Tag Archives: employment

Frameworks for Understanding the Future of Work

Technology is changing work. It’s changing labor. Some imagine radical transformations, both positive and negatives. Words like robots and drones conjure up all sorts of science fiction imagination. But many of the transformations that are underway are far more mundane and, yet, phenomenally disruptive, especially for those who are struggling to figure out their place in this new ecosystem. Disruption, a term of endearment in the tech industry, sends shutters down the spine of many, from those whose privilege exists because of the status quo to those who are struggling to put bread on the table.

A group of us at Data & Society decided to examine various different emergent disruptions that affect the future of work. Thanks to tremendous support from the Open Society Foundations, we’ve produced five working papers that help frame various issues at play. We’re happy to share them with you today.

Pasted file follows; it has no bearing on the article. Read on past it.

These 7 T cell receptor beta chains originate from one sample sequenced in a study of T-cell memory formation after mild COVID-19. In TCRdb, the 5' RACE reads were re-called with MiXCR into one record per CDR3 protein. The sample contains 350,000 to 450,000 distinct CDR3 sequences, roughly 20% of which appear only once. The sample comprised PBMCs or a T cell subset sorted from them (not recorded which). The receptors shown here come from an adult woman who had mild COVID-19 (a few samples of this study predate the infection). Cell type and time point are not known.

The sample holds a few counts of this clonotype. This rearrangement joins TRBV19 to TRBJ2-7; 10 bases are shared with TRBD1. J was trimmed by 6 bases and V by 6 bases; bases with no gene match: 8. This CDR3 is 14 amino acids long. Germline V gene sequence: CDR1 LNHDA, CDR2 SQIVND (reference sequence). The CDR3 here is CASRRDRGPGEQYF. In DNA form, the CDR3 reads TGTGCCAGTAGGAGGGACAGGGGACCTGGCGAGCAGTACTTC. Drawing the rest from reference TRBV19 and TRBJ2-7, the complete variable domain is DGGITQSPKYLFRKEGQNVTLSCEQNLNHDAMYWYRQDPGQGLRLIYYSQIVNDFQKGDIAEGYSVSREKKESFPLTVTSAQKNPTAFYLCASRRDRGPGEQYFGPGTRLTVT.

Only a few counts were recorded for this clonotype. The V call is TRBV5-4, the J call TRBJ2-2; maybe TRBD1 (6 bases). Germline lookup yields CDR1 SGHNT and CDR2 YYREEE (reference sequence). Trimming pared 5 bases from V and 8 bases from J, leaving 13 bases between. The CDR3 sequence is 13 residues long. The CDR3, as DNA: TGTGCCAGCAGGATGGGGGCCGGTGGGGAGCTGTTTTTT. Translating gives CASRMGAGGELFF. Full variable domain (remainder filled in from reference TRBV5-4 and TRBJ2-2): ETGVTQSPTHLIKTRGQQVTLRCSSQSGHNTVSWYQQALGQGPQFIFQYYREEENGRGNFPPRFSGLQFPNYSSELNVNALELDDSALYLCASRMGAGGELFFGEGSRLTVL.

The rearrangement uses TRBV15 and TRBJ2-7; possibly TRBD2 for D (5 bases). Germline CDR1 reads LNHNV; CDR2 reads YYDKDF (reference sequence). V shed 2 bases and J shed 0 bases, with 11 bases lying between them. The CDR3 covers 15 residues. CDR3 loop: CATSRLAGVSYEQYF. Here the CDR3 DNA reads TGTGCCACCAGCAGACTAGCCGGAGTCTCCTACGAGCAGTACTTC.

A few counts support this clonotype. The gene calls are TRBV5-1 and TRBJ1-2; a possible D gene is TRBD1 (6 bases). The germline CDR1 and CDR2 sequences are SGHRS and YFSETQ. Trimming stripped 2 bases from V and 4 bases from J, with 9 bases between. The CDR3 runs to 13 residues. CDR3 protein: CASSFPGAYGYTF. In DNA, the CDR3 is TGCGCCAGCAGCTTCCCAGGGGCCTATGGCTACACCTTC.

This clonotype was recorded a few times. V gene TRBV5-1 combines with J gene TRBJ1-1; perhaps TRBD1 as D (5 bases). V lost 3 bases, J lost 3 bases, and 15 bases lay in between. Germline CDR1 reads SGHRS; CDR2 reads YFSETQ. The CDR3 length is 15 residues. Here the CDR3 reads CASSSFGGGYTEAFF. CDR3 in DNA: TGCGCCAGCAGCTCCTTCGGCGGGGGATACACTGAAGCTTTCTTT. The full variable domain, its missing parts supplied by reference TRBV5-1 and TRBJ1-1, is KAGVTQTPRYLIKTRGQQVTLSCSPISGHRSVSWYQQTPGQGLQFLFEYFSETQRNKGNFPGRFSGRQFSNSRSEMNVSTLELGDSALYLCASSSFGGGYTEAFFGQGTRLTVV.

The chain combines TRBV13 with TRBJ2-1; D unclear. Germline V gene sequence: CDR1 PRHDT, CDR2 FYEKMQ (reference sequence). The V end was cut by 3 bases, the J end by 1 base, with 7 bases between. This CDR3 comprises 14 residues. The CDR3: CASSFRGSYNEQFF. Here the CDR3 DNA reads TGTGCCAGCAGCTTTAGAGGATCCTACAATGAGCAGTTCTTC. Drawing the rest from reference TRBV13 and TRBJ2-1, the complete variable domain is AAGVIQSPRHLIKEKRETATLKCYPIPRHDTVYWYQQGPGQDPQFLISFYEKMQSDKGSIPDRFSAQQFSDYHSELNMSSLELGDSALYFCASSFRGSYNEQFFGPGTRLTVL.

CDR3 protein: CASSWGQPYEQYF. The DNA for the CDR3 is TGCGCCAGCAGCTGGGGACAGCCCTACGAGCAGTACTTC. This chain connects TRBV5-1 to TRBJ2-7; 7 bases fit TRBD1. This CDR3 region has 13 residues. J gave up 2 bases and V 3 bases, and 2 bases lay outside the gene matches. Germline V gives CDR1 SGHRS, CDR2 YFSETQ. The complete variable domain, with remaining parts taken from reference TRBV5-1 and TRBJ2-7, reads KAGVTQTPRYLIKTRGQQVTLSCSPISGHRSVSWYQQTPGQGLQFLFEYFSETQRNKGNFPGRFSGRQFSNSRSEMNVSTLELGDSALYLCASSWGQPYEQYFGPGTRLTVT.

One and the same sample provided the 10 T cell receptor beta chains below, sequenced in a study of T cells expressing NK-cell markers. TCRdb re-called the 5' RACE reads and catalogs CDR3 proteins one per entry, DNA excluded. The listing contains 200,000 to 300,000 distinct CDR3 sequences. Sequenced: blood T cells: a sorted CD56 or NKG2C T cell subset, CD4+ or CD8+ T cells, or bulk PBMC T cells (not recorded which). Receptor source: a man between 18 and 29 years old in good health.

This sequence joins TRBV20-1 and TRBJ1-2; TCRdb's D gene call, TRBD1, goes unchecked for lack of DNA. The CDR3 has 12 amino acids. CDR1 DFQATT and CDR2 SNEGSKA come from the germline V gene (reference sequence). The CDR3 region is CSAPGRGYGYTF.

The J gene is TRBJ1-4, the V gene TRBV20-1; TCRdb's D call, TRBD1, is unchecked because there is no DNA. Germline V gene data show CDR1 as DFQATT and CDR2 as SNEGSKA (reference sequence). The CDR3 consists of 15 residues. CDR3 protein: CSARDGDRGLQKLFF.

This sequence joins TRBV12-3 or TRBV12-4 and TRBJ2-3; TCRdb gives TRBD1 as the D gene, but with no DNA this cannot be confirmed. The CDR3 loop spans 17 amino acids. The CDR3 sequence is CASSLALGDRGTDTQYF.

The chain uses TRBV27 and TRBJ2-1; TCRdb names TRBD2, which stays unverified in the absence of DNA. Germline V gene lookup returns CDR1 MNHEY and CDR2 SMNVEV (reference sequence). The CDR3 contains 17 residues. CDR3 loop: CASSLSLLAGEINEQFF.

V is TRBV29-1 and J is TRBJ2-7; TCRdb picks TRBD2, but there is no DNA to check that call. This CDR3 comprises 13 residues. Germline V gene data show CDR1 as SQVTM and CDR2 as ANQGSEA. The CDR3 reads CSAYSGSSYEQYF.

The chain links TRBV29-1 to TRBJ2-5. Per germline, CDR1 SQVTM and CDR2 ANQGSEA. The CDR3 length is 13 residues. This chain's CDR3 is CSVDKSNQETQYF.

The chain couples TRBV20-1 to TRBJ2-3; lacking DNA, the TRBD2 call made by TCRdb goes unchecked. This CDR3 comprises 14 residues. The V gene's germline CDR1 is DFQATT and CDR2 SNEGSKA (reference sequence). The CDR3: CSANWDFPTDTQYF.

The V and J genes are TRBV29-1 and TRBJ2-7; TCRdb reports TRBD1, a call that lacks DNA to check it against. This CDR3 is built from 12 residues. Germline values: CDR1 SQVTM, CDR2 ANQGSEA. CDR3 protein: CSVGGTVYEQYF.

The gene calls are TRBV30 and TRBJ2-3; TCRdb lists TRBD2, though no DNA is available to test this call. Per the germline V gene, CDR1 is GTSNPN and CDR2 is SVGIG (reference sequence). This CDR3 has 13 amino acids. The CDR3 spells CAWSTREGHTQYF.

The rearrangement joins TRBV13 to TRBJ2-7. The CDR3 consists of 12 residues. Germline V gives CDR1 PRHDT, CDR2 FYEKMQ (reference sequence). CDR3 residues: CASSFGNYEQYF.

• Understanding Intelligent Systems unpacks the science fiction stories of robots to look at the various ways in which intelligent systems are being integrated into the workforce in both protective and problematic ways. Much of what’s at stake in this domain stems from people’s conflicting values regarding robots, drones, and other intelligent systems.
  • Technologically Mediated Artisanal Production considers the disruptions introduced by 3D printing and “maker culture,” as the very act of physical production begins to shift from large-scale manufacturing to localized creation. The implications for the workforce are profound, but there are other huge potential shifts here, ranging from positive possibilities like democratizing design to more disconcerting concerns like increased environmental costs.
  • Networked Employment Discrimination examines the automation of hiring and the implications this has on those seeking jobs. The issues addressed here range from the ways in which algorithms automatically exclude applicants based on keywords to the ways in which people are dismissed for not having the right networks.
  • Workplace Surveillance traces the history of efforts to using tracking technologies to increase efficiency and measure productivity while decreasing risks for employers. As new technologies come into the workplace to enable new forms of surveillance, a whole host of ethical and economic questions emerge.